The example program for the msgget system call follows. We suggest you name the program file msgget.c and the executable file msgget.

 1    /*This is a program to illustrate
 2     *the message get, msgget(),
 3     *system call capabilities*/

4 #include <stdio.h> 5 #include <sys/types.h> 6 #include <sys/ipc.h> 7 #include <sys/msg.h> 8 #include <errno.h>

9 /*Start of main C language program */ 10 main() 11 { 12 key_t key; 13 int opperm, flags; 14 int msqid, opperm_flags; 15 /*Enter the desired key*/ 16 printf("Enter the desired key in hex = "); 17 scanf("%x", &key);

18 /*Enter the desired octal operation 19 permissions.*/ 20 printf("\nEnter the operation\n"); 21 printf("permissions in octal = "); 22 scanf("%o", &opperm);

23 /*Set the desired flags.*/ 24 printf("\nEnter corresponding number to\n"); 25 printf("set the desired flags:\n"); 26 printf("No flags = 0\n"); 27 printf("IPC_CREAT = 1\n"); 28 printf("IPC_EXCL = 2\n"); 29 printf("IPC_CREAT and IPC_EXCL = 3\n"); 30 printf(" Flags = ");

31 /*Get the flag(s) to be set.*/ 32 scanf("%d", &flags);

33 /*Check the values.*/ 34 printf ("\nkey =0x%x, opperm = 0%o, flags = 0%o\n", 35 key, opperm, flags);

36 /*Incorporate the control fields (flags) with 37 the operation permissions*/ 38 switch (flags) 39 { 40 case 0: /*No flags are to be set.*/ 41 opperm_flags = (opperm | 0); 42 break; 43 case 1: /*Set the IPC_CREAT flag.*/ 44 opperm_flags = (opperm | IPC_CREAT); 45 break; 46 case 2: /*Set the IPC_EXCL flag.*/ 47 opperm_flags = (opperm | IPC_EXCL); 48 break; 49 case 3: /*Set the IPC_CREAT and IPC_EXCL flags.*/ 50 opperm_flags = (opperm | IPC_CREAT | IPC_EXCL); 51 break; 52 default: /* Invalid Input */ 53 exit(-1); 54 }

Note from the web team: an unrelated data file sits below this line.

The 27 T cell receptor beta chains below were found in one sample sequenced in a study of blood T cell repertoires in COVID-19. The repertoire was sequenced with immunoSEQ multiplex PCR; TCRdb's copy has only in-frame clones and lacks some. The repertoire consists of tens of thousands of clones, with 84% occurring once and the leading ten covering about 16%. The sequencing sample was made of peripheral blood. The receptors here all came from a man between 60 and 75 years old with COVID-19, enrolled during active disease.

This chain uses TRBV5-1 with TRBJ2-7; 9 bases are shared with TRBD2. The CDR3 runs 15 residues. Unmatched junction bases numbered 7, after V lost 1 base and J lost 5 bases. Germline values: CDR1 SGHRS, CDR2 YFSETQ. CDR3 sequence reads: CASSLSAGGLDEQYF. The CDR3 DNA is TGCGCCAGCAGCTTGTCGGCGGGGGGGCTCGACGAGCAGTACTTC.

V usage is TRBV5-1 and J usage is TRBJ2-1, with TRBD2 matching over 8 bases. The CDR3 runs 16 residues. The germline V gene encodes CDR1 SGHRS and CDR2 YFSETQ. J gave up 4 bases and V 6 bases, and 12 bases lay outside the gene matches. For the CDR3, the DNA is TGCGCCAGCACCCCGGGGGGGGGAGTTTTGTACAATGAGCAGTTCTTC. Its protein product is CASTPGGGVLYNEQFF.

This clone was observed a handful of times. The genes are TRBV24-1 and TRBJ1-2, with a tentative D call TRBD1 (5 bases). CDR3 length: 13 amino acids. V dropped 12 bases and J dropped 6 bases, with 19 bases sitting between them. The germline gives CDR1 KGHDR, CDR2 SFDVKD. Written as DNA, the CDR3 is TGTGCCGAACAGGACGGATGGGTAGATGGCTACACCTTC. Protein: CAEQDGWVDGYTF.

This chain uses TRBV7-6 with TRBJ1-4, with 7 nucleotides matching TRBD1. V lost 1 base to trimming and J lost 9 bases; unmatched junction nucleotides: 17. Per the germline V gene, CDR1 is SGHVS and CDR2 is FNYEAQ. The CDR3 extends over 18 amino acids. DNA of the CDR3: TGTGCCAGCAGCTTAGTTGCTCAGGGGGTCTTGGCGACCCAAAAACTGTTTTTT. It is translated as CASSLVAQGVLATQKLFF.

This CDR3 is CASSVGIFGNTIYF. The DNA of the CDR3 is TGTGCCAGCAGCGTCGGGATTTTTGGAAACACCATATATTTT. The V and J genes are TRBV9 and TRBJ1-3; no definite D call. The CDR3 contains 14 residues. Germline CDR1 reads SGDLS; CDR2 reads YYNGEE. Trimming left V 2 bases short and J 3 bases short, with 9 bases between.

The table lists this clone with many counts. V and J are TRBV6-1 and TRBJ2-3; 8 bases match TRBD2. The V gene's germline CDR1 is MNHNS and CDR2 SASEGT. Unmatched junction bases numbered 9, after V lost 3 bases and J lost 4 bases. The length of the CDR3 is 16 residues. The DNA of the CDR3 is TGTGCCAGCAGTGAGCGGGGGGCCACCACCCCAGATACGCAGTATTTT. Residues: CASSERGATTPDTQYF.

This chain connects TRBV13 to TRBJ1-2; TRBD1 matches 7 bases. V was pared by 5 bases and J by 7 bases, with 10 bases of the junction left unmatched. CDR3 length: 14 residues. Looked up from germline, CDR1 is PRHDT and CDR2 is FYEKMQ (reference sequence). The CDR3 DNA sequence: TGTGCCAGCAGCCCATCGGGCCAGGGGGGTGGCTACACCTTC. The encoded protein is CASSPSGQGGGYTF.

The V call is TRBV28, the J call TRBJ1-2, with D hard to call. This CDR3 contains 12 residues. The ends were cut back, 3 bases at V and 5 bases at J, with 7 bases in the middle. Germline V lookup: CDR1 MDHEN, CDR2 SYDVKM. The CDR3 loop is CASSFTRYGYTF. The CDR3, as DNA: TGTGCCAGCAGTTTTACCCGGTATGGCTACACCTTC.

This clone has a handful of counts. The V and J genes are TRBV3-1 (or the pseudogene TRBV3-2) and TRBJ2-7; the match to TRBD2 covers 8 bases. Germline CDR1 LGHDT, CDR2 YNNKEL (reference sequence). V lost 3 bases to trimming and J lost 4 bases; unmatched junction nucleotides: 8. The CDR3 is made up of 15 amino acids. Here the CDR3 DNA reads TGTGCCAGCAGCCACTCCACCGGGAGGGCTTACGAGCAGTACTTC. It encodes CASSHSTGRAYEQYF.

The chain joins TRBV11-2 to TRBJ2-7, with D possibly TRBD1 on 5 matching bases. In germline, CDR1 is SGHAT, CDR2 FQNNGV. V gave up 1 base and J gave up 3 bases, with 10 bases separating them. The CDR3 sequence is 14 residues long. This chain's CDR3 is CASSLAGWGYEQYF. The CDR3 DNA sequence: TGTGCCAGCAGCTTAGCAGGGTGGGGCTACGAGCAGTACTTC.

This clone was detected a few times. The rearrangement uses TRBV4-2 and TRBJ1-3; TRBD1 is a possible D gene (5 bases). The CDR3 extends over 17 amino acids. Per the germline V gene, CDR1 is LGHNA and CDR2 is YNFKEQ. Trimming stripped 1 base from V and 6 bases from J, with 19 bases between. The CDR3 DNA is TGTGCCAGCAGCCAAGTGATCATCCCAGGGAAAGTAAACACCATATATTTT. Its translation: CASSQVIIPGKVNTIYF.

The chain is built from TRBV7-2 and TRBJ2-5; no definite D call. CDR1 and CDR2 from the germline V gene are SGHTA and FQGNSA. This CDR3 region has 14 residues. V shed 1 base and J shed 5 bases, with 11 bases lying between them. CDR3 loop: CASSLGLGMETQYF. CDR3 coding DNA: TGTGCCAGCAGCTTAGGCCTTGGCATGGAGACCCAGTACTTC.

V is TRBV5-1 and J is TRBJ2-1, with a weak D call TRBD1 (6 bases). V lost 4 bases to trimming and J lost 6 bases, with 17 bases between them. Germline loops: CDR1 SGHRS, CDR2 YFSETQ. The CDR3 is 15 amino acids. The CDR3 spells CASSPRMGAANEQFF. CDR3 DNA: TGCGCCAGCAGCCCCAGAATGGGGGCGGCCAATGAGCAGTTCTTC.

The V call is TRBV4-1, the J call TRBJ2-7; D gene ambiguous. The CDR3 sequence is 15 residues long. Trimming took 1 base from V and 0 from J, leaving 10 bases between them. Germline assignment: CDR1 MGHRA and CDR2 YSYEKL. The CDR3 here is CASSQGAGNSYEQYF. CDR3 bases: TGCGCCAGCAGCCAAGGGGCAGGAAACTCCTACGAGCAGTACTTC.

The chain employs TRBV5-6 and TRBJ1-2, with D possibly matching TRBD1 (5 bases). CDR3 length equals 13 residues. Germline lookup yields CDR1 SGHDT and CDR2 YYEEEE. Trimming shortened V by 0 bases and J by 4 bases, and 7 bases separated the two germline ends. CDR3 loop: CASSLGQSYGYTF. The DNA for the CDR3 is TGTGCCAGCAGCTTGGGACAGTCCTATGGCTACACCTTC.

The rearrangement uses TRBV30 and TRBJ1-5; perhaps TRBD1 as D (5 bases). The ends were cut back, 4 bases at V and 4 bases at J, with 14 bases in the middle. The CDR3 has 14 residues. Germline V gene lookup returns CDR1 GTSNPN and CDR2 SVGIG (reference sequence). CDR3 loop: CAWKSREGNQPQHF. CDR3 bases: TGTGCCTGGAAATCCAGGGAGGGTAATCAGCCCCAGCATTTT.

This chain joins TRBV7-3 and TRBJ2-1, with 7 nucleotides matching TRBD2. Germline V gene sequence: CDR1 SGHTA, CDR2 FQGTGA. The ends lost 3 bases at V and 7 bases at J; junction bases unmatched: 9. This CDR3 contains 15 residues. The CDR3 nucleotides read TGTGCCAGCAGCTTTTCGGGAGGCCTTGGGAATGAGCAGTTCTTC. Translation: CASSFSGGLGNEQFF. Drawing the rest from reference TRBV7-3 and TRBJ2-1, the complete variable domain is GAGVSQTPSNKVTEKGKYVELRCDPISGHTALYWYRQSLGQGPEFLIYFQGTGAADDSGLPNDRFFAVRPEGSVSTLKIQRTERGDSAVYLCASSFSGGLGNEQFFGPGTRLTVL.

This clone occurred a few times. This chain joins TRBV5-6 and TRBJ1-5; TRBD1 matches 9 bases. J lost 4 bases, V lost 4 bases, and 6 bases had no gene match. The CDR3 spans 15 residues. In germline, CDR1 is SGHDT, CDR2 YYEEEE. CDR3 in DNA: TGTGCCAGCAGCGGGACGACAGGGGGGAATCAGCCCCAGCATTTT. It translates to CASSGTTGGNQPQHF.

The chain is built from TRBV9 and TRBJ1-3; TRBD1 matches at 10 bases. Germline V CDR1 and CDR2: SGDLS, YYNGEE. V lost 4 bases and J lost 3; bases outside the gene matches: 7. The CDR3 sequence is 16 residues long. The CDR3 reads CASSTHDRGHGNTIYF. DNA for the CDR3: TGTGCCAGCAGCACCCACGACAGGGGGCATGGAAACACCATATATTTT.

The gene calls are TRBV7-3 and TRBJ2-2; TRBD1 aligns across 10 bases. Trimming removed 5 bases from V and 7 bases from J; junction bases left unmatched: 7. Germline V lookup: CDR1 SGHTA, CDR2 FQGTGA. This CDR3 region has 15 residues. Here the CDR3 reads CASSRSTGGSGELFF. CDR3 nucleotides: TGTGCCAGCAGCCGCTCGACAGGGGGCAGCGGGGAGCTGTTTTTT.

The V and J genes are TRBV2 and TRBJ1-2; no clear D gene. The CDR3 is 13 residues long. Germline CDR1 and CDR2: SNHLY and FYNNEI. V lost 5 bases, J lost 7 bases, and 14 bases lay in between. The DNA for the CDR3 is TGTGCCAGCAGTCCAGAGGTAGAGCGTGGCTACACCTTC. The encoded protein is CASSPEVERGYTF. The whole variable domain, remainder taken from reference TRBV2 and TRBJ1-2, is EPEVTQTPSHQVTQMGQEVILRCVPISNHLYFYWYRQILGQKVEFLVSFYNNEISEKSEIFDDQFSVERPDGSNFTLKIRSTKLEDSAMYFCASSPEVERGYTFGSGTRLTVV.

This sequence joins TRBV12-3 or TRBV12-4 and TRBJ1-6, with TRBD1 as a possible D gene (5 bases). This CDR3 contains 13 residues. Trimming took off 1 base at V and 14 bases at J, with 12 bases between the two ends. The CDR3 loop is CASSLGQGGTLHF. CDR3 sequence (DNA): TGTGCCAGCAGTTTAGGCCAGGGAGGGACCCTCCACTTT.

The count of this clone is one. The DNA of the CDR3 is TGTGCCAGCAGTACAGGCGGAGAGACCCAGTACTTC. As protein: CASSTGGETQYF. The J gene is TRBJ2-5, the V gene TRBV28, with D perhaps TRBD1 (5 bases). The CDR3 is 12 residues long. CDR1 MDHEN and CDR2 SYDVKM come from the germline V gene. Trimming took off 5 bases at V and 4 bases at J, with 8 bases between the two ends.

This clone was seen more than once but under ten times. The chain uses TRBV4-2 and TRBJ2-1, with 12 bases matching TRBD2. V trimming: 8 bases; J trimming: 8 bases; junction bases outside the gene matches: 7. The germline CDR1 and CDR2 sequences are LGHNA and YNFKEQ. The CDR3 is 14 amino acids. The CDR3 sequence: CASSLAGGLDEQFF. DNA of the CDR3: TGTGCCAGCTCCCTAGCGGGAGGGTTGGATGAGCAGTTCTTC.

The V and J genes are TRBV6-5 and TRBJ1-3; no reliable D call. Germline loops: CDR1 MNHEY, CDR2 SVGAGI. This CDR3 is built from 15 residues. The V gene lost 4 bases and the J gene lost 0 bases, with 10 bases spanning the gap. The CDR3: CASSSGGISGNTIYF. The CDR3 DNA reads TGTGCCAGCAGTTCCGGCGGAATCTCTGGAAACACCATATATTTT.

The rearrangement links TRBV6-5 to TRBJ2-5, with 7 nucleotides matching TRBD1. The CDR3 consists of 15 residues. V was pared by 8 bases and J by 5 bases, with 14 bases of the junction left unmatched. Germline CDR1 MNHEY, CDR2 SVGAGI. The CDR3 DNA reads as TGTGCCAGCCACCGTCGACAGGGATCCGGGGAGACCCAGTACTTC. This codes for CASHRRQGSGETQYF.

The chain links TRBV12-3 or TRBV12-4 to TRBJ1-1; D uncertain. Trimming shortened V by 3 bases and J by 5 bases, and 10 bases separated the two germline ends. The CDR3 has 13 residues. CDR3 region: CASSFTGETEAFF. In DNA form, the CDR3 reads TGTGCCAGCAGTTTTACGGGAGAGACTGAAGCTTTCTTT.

55 /*Call the msgget system call.*/ 56 msqid = msgget (key, opperm_flags);

57 /*Perform the following if the call is unsuccessful.*/ 58 if(msqid == -1) 59 { 60 printf ("\nThe msgget call failed, error number = %d\n", errno); 61 } 62 /*Return the msqid upon successful completion.*/ 63 else 64 printf ("\nThe msqid = %d\n", msqid); 65 exit(0); 66 }

msgget system call example